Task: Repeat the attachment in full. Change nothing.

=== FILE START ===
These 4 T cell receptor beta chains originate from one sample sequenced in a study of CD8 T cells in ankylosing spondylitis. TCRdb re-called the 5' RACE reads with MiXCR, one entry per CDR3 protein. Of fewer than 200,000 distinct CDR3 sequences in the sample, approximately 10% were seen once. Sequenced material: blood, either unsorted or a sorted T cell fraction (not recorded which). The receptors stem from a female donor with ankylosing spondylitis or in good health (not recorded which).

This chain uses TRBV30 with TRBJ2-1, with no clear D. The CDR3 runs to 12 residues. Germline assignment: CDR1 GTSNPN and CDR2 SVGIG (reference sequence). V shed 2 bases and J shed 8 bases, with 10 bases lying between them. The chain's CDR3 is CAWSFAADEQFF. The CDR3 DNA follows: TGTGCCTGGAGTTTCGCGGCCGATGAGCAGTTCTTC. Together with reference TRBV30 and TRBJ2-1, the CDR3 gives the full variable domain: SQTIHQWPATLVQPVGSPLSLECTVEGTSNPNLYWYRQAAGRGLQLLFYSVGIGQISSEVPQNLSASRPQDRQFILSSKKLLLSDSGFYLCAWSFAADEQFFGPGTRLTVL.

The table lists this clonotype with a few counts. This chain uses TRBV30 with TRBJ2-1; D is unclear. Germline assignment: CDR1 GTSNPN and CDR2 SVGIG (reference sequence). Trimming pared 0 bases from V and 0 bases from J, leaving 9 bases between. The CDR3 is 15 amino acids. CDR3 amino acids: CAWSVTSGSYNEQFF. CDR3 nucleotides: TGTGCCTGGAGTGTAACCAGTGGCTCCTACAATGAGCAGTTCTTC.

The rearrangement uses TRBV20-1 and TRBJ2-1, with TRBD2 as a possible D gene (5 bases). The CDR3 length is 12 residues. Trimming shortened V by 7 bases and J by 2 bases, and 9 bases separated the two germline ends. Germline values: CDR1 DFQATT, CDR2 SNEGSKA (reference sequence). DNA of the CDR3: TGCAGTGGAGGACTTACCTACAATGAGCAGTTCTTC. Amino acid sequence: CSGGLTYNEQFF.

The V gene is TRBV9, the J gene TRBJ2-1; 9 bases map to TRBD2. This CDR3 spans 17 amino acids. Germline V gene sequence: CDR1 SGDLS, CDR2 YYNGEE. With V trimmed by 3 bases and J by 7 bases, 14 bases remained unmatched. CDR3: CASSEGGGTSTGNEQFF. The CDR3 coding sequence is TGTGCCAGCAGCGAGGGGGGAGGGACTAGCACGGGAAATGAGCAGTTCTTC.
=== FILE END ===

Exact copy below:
These 4 T cell receptor beta chains originate from one sample sequenced in a study of CD8 T cells in ankylosing spondylitis. TCRdb re-called the 5' RACE reads with MiXCR, one entry per CDR3 protein. Of fewer than 200,000 distinct CDR3 sequences in the sample, approximately 10% were seen once. Sequenced material: blood, either unsorted or a sorted T cell fraction (not recorded which). The receptors stem from a female donor with ankylosing spondylitis or in good health (not recorded which).

This chain uses TRBV30 with TRBJ2-1, with no clear D. The CDR3 runs to 12 residues. Germline assignment: CDR1 GTSNPN and CDR2 SVGIG (reference sequence). V shed 2 bases and J shed 8 bases, with 10 bases lying between them. The chain's CDR3 is CAWSFAADEQFF. The CDR3 DNA follows: TGTGCCTGGAGTTTCGCGGCCGATGAGCAGTTCTTC. Together with reference TRBV30 and TRBJ2-1, the CDR3 gives the full variable domain: SQTIHQWPATLVQPVGSPLSLECTVEGTSNPNLYWYRQAAGRGLQLLFYSVGIGQISSEVPQNLSASRPQDRQFILSSKKLLLSDSGFYLCAWSFAADEQFFGPGTRLTVL.

The table lists this clonotype with a few counts. This chain uses TRBV30 with TRBJ2-1; D is unclear. Germline assignment: CDR1 GTSNPN and CDR2 SVGIG (reference sequence). Trimming pared 0 bases from V and 0 bases from J, leaving 9 bases between. The CDR3 is 15 amino acids. CDR3 amino acids: CAWSVTSGSYNEQFF. CDR3 nucleotides: TGTGCCTGGAGTGTAACCAGTGGCTCCTACAATGAGCAGTTCTTC.

The rearrangement uses TRBV20-1 and TRBJ2-1, with TRBD2 as a possible D gene (5 bases). The CDR3 length is 12 residues. Trimming shortened V by 7 bases and J by 2 bases, and 9 bases separated the two germline ends. Germline values: CDR1 DFQATT, CDR2 SNEGSKA (reference sequence). DNA of the CDR3: TGCAGTGGAGGACTTACCTACAATGAGCAGTTCTTC. Amino acid sequence: CSGGLTYNEQFF.

The V gene is TRBV9, the J gene TRBJ2-1; 9 bases map to TRBD2. This CDR3 spans 17 amino acids. Germline V gene sequence: CDR1 SGDLS, CDR2 YYNGEE. With V trimmed by 3 bases and J by 7 bases, 14 bases remained unmatched. CDR3: CASSEGGGTSTGNEQFF. The CDR3 coding sequence is TGTGCCAGCAGCGAGGGGGGAGGGACTAGCACGGGAAATGAGCAGTTCTTC.